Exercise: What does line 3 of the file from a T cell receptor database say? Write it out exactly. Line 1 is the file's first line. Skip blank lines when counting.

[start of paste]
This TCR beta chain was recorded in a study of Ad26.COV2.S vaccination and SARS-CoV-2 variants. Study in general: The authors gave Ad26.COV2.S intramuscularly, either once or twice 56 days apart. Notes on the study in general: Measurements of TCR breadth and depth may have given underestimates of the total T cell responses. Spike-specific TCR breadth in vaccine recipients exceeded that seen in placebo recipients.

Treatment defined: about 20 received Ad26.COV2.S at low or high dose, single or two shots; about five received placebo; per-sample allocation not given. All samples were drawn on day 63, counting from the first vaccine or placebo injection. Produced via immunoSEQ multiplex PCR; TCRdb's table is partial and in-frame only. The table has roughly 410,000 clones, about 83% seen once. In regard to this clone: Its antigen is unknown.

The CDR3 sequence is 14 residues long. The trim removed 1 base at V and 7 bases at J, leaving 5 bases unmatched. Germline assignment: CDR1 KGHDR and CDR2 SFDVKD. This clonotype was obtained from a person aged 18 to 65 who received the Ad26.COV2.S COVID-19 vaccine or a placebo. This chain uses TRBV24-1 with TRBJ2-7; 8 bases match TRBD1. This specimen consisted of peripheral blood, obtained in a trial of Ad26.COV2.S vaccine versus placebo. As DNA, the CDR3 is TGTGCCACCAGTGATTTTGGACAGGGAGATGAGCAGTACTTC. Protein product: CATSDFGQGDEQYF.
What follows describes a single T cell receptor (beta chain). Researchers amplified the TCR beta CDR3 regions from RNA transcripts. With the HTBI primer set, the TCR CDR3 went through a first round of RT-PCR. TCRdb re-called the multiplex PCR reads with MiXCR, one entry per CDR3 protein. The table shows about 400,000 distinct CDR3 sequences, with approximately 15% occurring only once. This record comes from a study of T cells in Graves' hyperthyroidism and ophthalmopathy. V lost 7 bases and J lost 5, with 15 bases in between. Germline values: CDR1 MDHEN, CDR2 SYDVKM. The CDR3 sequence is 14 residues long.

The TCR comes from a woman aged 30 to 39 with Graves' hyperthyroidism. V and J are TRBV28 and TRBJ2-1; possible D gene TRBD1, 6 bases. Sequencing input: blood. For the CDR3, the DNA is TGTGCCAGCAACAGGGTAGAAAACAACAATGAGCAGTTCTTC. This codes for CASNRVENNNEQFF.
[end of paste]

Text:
The CDR3 sequence is 14 residues long. The trim removed 1 base at V and 7 bases at J, leaving 5 bases unmatched. Germline assignment: CDR1 KGHDR and CDR2 SFDVKD. This clonotype was obtained from a person aged 18 to 65 who received the Ad26.COV2.S COVID-19 vaccine or a placebo. This chain uses TRBV24-1 with TRBJ2-7; 8 bases match TRBD1. This specimen consisted of peripheral blood, obtained in a trial of Ad26.COV2.S vaccine versus placebo. As DNA, the CDR3 is TGTGCCACCAGTGATTTTGGACAGGGAGATGAGCAGTACTTC. Protein product: CATSDFGQGDEQYF.